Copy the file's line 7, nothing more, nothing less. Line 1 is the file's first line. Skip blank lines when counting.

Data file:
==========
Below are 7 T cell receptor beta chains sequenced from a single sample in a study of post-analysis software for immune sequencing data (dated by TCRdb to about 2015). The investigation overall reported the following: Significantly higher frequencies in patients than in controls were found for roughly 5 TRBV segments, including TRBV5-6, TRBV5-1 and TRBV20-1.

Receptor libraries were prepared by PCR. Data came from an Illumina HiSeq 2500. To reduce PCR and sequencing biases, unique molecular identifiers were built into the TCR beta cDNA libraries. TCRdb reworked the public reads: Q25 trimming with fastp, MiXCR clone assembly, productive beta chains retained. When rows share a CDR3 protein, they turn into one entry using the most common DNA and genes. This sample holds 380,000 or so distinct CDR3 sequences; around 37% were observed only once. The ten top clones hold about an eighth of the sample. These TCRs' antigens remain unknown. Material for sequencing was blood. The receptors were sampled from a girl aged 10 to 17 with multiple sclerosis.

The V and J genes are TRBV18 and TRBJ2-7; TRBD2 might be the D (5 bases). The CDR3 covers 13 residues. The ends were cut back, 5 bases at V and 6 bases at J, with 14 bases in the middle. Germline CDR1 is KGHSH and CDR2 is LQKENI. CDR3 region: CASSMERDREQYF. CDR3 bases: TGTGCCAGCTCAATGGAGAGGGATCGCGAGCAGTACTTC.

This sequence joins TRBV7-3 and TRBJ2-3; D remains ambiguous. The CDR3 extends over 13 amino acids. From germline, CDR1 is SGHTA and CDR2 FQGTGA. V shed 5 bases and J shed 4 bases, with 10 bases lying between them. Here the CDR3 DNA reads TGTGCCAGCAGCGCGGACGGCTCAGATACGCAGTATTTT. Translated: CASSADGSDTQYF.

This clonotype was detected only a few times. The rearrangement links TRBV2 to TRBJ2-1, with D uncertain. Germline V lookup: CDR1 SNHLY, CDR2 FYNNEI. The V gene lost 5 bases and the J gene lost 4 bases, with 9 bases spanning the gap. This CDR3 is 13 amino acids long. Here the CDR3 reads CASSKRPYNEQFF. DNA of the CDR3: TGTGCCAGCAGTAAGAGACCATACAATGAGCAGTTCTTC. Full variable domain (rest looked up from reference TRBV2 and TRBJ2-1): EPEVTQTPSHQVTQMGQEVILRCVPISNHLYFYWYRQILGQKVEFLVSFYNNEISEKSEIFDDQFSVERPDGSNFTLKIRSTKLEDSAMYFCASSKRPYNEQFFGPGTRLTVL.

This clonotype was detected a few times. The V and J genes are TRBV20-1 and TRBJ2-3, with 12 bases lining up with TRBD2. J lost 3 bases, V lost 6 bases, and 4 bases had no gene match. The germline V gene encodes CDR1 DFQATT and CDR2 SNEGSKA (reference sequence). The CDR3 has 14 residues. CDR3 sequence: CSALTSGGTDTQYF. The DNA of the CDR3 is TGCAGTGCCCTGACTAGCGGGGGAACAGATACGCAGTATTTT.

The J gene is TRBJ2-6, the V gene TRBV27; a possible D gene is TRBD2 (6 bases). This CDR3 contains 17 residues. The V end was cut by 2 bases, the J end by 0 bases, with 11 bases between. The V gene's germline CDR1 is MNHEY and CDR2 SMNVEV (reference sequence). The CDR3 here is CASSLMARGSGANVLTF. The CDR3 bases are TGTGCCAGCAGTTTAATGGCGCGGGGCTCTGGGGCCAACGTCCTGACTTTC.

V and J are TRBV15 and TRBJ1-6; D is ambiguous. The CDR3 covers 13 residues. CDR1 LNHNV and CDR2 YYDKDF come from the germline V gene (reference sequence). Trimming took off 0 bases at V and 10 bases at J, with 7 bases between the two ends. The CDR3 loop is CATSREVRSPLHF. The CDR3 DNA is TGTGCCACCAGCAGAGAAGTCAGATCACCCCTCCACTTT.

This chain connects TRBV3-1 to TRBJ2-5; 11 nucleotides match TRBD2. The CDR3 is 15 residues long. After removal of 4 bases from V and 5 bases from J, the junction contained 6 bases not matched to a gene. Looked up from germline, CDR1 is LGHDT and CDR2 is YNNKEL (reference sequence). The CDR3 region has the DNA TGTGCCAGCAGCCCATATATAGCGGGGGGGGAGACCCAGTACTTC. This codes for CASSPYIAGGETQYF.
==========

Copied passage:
The J gene is TRBJ2-6, the V gene TRBV27; a possible D gene is TRBD2 (6 bases). This CDR3 contains 17 residues. The V end was cut by 2 bases, the J end by 0 bases, with 11 bases between. The V gene's germline CDR1 is MNHEY and CDR2 SMNVEV (reference sequence). The CDR3 here is CASSLMARGSGANVLTF. The CDR3 bases are TGTGCCAGCAGTTTAATGGCGCGGGGCTCTGGGGCCAACGTCCTGACTTTC.